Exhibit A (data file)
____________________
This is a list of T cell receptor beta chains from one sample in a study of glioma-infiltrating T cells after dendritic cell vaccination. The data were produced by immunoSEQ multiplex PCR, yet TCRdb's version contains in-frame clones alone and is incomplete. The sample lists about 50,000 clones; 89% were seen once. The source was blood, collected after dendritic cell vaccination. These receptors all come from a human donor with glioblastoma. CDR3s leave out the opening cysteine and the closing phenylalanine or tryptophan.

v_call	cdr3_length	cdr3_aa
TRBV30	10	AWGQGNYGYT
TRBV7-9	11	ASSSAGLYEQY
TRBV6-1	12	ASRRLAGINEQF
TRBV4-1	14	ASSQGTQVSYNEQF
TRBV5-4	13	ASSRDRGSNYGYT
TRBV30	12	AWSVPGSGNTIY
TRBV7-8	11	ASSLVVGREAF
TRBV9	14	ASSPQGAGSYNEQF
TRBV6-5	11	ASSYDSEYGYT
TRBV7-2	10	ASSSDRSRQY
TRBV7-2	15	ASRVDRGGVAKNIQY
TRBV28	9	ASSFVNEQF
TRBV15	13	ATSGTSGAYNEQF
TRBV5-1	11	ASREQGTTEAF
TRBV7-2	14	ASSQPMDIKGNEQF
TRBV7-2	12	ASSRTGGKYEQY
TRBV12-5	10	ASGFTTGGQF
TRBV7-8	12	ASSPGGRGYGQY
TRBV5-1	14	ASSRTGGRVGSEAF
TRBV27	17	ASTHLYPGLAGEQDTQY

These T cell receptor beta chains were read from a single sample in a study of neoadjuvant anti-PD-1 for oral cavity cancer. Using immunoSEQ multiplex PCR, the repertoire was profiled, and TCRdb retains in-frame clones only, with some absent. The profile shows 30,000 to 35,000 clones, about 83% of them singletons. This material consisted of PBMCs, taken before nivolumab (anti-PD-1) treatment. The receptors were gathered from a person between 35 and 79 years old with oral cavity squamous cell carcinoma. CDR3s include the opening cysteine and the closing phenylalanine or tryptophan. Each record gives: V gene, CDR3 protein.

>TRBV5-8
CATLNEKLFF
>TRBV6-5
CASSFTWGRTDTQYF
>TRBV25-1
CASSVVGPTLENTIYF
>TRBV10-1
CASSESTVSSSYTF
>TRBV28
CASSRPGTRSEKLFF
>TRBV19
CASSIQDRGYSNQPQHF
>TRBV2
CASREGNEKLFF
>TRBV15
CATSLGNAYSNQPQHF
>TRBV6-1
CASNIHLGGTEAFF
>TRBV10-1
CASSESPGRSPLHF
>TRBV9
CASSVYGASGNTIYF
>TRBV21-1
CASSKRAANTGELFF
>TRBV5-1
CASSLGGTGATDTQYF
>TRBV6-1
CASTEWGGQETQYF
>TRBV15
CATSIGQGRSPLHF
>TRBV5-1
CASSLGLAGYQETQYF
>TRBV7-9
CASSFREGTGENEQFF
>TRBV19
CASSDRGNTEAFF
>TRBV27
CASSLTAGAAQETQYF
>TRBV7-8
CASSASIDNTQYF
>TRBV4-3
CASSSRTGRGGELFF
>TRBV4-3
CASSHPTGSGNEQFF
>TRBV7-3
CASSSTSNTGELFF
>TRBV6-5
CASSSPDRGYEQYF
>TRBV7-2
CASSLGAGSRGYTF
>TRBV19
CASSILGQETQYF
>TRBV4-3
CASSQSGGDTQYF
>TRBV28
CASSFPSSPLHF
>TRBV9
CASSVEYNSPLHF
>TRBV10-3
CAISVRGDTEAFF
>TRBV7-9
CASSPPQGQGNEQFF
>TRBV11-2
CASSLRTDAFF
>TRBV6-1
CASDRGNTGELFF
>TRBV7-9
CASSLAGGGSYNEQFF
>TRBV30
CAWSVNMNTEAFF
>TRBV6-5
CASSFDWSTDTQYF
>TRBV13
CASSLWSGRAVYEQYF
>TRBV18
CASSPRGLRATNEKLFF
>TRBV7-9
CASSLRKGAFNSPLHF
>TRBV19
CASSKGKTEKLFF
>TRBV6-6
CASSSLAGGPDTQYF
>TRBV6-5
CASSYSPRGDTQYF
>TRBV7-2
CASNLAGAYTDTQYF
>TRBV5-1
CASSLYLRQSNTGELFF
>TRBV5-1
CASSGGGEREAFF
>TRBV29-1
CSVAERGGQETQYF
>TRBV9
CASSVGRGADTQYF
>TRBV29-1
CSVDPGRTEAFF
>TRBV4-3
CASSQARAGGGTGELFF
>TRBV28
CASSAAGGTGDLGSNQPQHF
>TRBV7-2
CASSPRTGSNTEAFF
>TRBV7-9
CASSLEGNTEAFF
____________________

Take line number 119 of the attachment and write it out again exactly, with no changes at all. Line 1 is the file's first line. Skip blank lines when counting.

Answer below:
CSVDPGRTEAFF